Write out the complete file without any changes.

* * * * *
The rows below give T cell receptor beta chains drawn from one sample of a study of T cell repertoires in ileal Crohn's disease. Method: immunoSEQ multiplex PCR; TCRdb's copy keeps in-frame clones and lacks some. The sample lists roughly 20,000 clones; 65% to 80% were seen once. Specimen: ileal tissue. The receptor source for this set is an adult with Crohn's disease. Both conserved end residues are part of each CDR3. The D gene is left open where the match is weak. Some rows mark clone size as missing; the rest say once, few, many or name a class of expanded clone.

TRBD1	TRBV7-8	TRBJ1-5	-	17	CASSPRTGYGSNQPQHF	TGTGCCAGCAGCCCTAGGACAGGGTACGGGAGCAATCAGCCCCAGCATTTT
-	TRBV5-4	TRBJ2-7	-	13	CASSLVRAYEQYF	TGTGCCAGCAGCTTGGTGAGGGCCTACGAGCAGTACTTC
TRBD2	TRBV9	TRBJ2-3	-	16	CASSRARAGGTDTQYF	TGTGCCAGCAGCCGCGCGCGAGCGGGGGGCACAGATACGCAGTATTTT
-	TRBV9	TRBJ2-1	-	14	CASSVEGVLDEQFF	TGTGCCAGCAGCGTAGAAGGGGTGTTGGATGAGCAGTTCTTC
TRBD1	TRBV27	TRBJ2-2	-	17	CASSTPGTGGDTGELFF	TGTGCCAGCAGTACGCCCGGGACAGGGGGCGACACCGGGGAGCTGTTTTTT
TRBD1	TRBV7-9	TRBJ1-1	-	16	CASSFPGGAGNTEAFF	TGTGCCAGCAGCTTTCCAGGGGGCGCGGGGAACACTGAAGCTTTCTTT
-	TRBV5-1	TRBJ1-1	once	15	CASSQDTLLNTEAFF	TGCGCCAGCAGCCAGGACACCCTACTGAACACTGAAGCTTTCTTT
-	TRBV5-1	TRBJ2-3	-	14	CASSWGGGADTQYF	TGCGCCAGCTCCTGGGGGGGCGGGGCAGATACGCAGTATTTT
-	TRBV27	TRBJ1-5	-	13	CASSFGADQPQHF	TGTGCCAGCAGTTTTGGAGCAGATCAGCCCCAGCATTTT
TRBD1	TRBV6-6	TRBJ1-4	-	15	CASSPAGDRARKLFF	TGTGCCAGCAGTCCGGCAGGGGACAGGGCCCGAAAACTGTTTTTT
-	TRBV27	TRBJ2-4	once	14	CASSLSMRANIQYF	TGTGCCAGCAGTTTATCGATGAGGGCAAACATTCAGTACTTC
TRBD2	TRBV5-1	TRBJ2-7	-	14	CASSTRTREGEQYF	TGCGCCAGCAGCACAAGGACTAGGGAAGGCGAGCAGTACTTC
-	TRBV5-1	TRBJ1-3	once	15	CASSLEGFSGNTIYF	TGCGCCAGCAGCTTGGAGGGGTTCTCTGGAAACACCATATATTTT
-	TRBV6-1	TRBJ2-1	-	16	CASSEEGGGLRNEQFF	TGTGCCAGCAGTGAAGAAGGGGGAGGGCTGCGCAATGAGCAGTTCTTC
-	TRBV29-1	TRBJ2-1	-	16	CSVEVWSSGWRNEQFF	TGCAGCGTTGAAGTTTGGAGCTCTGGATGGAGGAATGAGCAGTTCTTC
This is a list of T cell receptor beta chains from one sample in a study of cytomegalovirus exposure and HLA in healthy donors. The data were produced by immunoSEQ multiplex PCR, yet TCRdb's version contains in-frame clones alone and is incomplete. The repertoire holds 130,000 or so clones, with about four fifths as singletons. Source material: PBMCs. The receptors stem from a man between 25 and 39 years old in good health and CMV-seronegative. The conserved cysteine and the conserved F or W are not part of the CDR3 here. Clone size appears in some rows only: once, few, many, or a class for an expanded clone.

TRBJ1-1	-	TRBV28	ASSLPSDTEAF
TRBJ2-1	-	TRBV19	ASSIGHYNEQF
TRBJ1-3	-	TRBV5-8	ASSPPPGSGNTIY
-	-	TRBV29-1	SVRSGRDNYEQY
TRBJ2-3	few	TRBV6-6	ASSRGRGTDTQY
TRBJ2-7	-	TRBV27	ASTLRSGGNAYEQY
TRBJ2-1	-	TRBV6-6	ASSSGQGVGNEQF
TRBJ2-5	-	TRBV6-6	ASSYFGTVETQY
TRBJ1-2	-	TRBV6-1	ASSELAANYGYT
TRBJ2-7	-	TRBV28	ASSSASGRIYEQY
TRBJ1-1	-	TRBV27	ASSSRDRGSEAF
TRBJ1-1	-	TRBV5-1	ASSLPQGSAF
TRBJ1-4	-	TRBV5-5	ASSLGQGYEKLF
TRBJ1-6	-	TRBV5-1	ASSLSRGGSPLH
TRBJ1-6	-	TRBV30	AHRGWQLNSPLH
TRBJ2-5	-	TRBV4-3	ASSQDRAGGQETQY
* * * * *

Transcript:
The rows below give T cell receptor beta chains drawn from one sample of a study of T cell repertoires in ileal Crohn's disease. Method: immunoSEQ multiplex PCR; TCRdb's copy keeps in-frame clones and lacks some. The sample lists roughly 20,000 clones; 65% to 80% were seen once. Specimen: ileal tissue. The receptor source for this set is an adult with Crohn's disease. Both conserved end residues are part of each CDR3. The D gene is left open where the match is weak. Some rows mark clone size as missing; the rest say once, few, many or name a class of expanded clone.

TRBD1	TRBV7-8	TRBJ1-5	-	17	CASSPRTGYGSNQPQHF	TGTGCCAGCAGCCCTAGGACAGGGTACGGGAGCAATCAGCCCCAGCATTTT
-	TRBV5-4	TRBJ2-7	-	13	CASSLVRAYEQYF	TGTGCCAGCAGCTTGGTGAGGGCCTACGAGCAGTACTTC
TRBD2	TRBV9	TRBJ2-3	-	16	CASSRARAGGTDTQYF	TGTGCCAGCAGCCGCGCGCGAGCGGGGGGCACAGATACGCAGTATTTT
-	TRBV9	TRBJ2-1	-	14	CASSVEGVLDEQFF	TGTGCCAGCAGCGTAGAAGGGGTGTTGGATGAGCAGTTCTTC
TRBD1	TRBV27	TRBJ2-2	-	17	CASSTPGTGGDTGELFF	TGTGCCAGCAGTACGCCCGGGACAGGGGGCGACACCGGGGAGCTGTTTTTT
TRBD1	TRBV7-9	TRBJ1-1	-	16	CASSFPGGAGNTEAFF	TGTGCCAGCAGCTTTCCAGGGGGCGCGGGGAACACTGAAGCTTTCTTT
-	TRBV5-1	TRBJ1-1	once	15	CASSQDTLLNTEAFF	TGCGCCAGCAGCCAGGACACCCTACTGAACACTGAAGCTTTCTTT
-	TRBV5-1	TRBJ2-3	-	14	CASSWGGGADTQYF	TGCGCCAGCTCCTGGGGGGGCGGGGCAGATACGCAGTATTTT
-	TRBV27	TRBJ1-5	-	13	CASSFGADQPQHF	TGTGCCAGCAGTTTTGGAGCAGATCAGCCCCAGCATTTT
TRBD1	TRBV6-6	TRBJ1-4	-	15	CASSPAGDRARKLFF	TGTGCCAGCAGTCCGGCAGGGGACAGGGCCCGAAAACTGTTTTTT
-	TRBV27	TRBJ2-4	once	14	CASSLSMRANIQYF	TGTGCCAGCAGTTTATCGATGAGGGCAAACATTCAGTACTTC
TRBD2	TRBV5-1	TRBJ2-7	-	14	CASSTRTREGEQYF	TGCGCCAGCAGCACAAGGACTAGGGAAGGCGAGCAGTACTTC
-	TRBV5-1	TRBJ1-3	once	15	CASSLEGFSGNTIYF	TGCGCCAGCAGCTTGGAGGGGTTCTCTGGAAACACCATATATTTT
-	TRBV6-1	TRBJ2-1	-	16	CASSEEGGGLRNEQFF	TGTGCCAGCAGTGAAGAAGGGGGAGGGCTGCGCAATGAGCAGTTCTTC
-	TRBV29-1	TRBJ2-1	-	16	CSVEVWSSGWRNEQFF	TGCAGCGTTGAAGTTTGGAGCTCTGGATGGAGGAATGAGCAGTTCTTC
This is a list of T cell receptor beta chains from one sample in a study of cytomegalovirus exposure and HLA in healthy donors. The data were produced by immunoSEQ multiplex PCR, yet TCRdb's version contains in-frame clones alone and is incomplete. The repertoire holds 130,000 or so clones, with about four fifths as singletons. Source material: PBMCs. The receptors stem from a man between 25 and 39 years old in good health and CMV-seronegative. The conserved cysteine and the conserved F or W are not part of the CDR3 here. Clone size appears in some rows only: once, few, many, or a class for an expanded clone.

TRBJ1-1	-	TRBV28	ASSLPSDTEAF
TRBJ2-1	-	TRBV19	ASSIGHYNEQF
TRBJ1-3	-	TRBV5-8	ASSPPPGSGNTIY
-	-	TRBV29-1	SVRSGRDNYEQY
TRBJ2-3	few	TRBV6-6	ASSRGRGTDTQY
TRBJ2-7	-	TRBV27	ASTLRSGGNAYEQY
TRBJ2-1	-	TRBV6-6	ASSSGQGVGNEQF
TRBJ2-5	-	TRBV6-6	ASSYFGTVETQY
TRBJ1-2	-	TRBV6-1	ASSELAANYGYT
TRBJ2-7	-	TRBV28	ASSSASGRIYEQY
TRBJ1-1	-	TRBV27	ASSSRDRGSEAF
TRBJ1-1	-	TRBV5-1	ASSLPQGSAF
TRBJ1-4	-	TRBV5-5	ASSLGQGYEKLF
TRBJ1-6	-	TRBV5-1	ASSLSRGGSPLH
TRBJ1-6	-	TRBV30	AHRGWQLNSPLH
TRBJ2-5	-	TRBV4-3	ASSQDRAGGQETQY